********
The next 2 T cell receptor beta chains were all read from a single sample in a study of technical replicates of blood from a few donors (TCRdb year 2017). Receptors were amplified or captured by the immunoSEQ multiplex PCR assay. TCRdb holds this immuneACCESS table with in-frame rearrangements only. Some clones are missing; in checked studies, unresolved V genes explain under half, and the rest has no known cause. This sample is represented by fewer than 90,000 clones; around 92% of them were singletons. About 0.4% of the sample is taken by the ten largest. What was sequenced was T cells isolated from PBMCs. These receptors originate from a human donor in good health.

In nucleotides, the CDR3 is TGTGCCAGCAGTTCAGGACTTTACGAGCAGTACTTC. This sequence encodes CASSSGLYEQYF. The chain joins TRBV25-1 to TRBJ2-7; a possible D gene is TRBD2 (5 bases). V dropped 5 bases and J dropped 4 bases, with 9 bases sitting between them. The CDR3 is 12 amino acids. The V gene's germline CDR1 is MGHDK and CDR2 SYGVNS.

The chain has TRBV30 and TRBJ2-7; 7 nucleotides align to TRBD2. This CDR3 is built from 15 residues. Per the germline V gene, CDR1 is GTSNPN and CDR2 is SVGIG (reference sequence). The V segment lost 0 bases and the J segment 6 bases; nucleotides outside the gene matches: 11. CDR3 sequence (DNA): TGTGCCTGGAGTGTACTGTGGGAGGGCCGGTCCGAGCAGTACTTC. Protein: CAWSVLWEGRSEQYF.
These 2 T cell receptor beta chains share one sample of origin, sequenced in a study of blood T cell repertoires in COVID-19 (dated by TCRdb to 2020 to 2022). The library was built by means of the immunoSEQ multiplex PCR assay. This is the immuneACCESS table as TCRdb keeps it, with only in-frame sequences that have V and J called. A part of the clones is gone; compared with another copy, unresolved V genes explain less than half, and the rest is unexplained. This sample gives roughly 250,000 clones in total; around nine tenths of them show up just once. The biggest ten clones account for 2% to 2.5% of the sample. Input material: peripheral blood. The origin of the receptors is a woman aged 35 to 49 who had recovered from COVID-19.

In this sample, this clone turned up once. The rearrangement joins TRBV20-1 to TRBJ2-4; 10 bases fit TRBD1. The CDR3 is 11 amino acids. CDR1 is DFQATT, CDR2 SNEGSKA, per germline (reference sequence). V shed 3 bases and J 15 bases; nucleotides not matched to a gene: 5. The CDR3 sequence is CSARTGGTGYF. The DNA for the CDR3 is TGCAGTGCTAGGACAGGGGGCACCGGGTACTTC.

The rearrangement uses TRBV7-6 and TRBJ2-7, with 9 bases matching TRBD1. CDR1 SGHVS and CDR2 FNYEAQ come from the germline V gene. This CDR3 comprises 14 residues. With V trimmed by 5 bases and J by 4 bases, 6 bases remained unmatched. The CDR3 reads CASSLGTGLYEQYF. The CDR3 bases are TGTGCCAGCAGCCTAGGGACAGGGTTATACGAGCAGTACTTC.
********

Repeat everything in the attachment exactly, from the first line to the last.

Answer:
The next 2 T cell receptor beta chains were all read from a single sample in a study of technical replicates of blood from a few donors (TCRdb year 2017). Receptors were amplified or captured by the immunoSEQ multiplex PCR assay. TCRdb holds this immuneACCESS table with in-frame rearrangements only. Some clones are missing; in checked studies, unresolved V genes explain under half, and the rest has no known cause. This sample is represented by fewer than 90,000 clones; around 92% of them were singletons. About 0.4% of the sample is taken by the ten largest. What was sequenced was T cells isolated from PBMCs. These receptors originate from a human donor in good health.

In nucleotides, the CDR3 is TGTGCCAGCAGTTCAGGACTTTACGAGCAGTACTTC. This sequence encodes CASSSGLYEQYF. The chain joins TRBV25-1 to TRBJ2-7; a possible D gene is TRBD2 (5 bases). V dropped 5 bases and J dropped 4 bases, with 9 bases sitting between them. The CDR3 is 12 amino acids. The V gene's germline CDR1 is MGHDK and CDR2 SYGVNS.

The chain has TRBV30 and TRBJ2-7; 7 nucleotides align to TRBD2. This CDR3 is built from 15 residues. Per the germline V gene, CDR1 is GTSNPN and CDR2 is SVGIG (reference sequence). The V segment lost 0 bases and the J segment 6 bases; nucleotides outside the gene matches: 11. CDR3 sequence (DNA): TGTGCCTGGAGTGTACTGTGGGAGGGCCGGTCCGAGCAGTACTTC. Protein: CAWSVLWEGRSEQYF.
These 2 T cell receptor beta chains share one sample of origin, sequenced in a study of blood T cell repertoires in COVID-19 (dated by TCRdb to 2020 to 2022). The library was built by means of the immunoSEQ multiplex PCR assay. This is the immuneACCESS table as TCRdb keeps it, with only in-frame sequences that have V and J called. A part of the clones is gone; compared with another copy, unresolved V genes explain less than half, and the rest is unexplained. This sample gives roughly 250,000 clones in total; around nine tenths of them show up just once. The biggest ten clones account for 2% to 2.5% of the sample. Input material: peripheral blood. The origin of the receptors is a woman aged 35 to 49 who had recovered from COVID-19.

In this sample, this clone turned up once. The rearrangement joins TRBV20-1 to TRBJ2-4; 10 bases fit TRBD1. The CDR3 is 11 amino acids. CDR1 is DFQATT, CDR2 SNEGSKA, per germline (reference sequence). V shed 3 bases and J 15 bases; nucleotides not matched to a gene: 5. The CDR3 sequence is CSARTGGTGYF. The DNA for the CDR3 is TGCAGTGCTAGGACAGGGGGCACCGGGTACTTC.

The rearrangement uses TRBV7-6 and TRBJ2-7, with 9 bases matching TRBD1. CDR1 SGHVS and CDR2 FNYEAQ come from the germline V gene. This CDR3 comprises 14 residues. With V trimmed by 5 bases and J by 4 bases, 6 bases remained unmatched. The CDR3 reads CASSLGTGLYEQYF. The CDR3 bases are TGTGCCAGCAGCCTAGGGACAGGGTTATACGAGCAGTACTTC.